The most glaring exception was the Turk, who stayed after the Soviet invasion. He was a very senior, career officer who hadn’t been offered another job by Ankara. He refused to leave and convinced his government, over the vehement objections of ours that he could be of more use to both governments if he stayed in Kabul. I got to know him well because I was born in Turkey, and made sure he knew it early on. He and his wife were very nice to me. He even offered me a Turkish diplomatic passport, in case I wanted to “go into the countryside.” Silly, because he couldn’t do that either.
The Soviets kept bringing in more military equipment, which we often watched from the roof of the chancery. Our embassy was next door to the main television station, and the Soviets didn’t like us to be up there, but we went anyway. They often buzzed us with helicopters and other aircraft, to reinforce the message.
From the Intercontinental Hotel over on a hill to the north, we could better see a huge Red Army camp under construction. One road along its perimeter was not prohibited to us, so we sometimes went there to check out the latest arrivals. They included self-propelled artillery, tanks, APCs, BMPs [Russian for “infantry fighting vehicle,” at left], rocket launchers, you name it.
Most of Kabul was like part of a Red Army camp, which got bigger and bigger. The Soviets took over many buildings, established their own hospitals, and had multiple headquarters here and there. It was a real military occupation. In terms of numbers of troops, that occupation was probably bigger than ours today, and we have put in more troops lately.
In addition to trying to track all that, we wanted to know if any part of the resistance was being successful…Sometimes the Soviets themselves would ask us, “Why are they resisting? We came here like brothers, but they keep making problems.”
To get a flavor of what was going on, all we had to do was stand outside at night and listen, especially at the Intercontinental Hotel and other high vantage points in the city. From there, we could see the airport and, just beyond, the Shamali Plain. Almost every night we would see flares and helicopter gunships buzzing around, firing tracer bullets. There was rarely a day or night that there wasn’t some sort of military activity in or near Kabul itself, much of it visible to us first-hand. We got believable reports about what was going on in the rest of the countryside, especially around Bagram and Shindan Air Force bases.
“It seemed that they had bitten off more than they could chew”
While we were trying to track any successes of the resistance, we could see that the government in Kabul itself was failing. It was made up of a miserable group of people who couldn’t cope with the situation, and often didn’t get along very well with the Soviets. They certainly weren’t getting along with each other.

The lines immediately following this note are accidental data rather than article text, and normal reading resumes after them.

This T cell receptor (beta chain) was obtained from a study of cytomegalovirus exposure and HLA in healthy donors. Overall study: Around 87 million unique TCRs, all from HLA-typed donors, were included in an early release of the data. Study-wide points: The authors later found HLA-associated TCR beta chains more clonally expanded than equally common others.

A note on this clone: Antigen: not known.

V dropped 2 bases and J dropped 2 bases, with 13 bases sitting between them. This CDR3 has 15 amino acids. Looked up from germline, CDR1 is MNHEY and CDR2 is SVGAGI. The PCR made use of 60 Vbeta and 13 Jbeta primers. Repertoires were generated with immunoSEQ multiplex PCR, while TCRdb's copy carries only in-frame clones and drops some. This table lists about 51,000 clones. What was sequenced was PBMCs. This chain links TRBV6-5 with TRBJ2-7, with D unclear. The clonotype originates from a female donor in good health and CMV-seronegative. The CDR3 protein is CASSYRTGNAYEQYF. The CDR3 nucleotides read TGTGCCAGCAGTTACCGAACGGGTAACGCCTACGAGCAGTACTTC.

Tribal and ethnic divisions, which have always been a huge factor in Afghan history, kept getting in the way. I suspect they will continue to do so. We began to see that the Soviets were not settling in well or getting a good grip on things. It seemed that they had bitten off more than they could chew.
I was debriefed when I returned to Washington at the end of my tour, and I said quite firmly that the Soviets could be driven out. I got fairly specific about how it could be done – essentially a covert operation at the outset, if we didn’t have the guts to take on the Soviets with our military in that setting. I can’t claim credit for starting it all, but I think what I said in my debriefing was a big factor in the eventual enterprise.
I wasn’t there to do anything about it, but I didn’t think much of the way it was handled by the CIA. It was certainly my contention and impression that the Soviets were hanging on by their fingernails. I said they could and should be shoved out of Afghanistan, and that ordinary Afghans could make life so miserable for them that it would happen. This was met with a fair amount of disbelief but, in the end, my basic idea was adopted.
Officially we didn’t deal with the Afghans at all, but for example when we went to a function at the Soviet Embassy, Afghan ministers, sometimes including the Prime Minister, would be there. The Soviets often guided Western diplomats to one room and “friends” to another, so we didn’t always mingle. But once in a while we did. Most of the time we only shook hands and said “Hello,” but some of them wanted to talk to Americans. One or two gave us some of our best information, whether by design or mistake was hard to tell.